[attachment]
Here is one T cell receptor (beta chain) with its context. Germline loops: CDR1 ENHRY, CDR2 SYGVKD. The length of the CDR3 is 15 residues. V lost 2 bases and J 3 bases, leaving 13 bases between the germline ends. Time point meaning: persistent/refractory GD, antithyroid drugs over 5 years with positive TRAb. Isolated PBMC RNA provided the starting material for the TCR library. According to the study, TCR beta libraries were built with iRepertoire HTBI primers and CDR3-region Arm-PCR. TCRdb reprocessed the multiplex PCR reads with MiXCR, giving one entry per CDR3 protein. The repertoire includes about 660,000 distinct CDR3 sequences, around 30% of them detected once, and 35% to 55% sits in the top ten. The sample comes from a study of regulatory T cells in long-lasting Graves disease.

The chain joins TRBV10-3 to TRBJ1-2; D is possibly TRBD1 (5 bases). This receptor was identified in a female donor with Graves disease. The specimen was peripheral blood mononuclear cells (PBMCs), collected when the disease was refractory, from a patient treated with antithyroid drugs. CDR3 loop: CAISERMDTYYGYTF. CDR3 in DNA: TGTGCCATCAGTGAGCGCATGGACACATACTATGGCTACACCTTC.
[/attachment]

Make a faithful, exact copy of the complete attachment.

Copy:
Here is one T cell receptor (beta chain) with its context. Germline loops: CDR1 ENHRY, CDR2 SYGVKD. The length of the CDR3 is 15 residues. V lost 2 bases and J 3 bases, leaving 13 bases between the germline ends. Time point meaning: persistent/refractory GD, antithyroid drugs over 5 years with positive TRAb. Isolated PBMC RNA provided the starting material for the TCR library. According to the study, TCR beta libraries were built with iRepertoire HTBI primers and CDR3-region Arm-PCR. TCRdb reprocessed the multiplex PCR reads with MiXCR, giving one entry per CDR3 protein. The repertoire includes about 660,000 distinct CDR3 sequences, around 30% of them detected once, and 35% to 55% sits in the top ten. The sample comes from a study of regulatory T cells in long-lasting Graves disease.

The chain joins TRBV10-3 to TRBJ1-2; D is possibly TRBD1 (5 bases). This receptor was identified in a female donor with Graves disease. The specimen was peripheral blood mononuclear cells (PBMCs), collected when the disease was refractory, from a patient treated with antithyroid drugs. CDR3 loop: CAISERMDTYYGYTF. CDR3 in DNA: TGTGCCATCAGTGAGCGCATGGACACATACTATGGCTACACCTTC.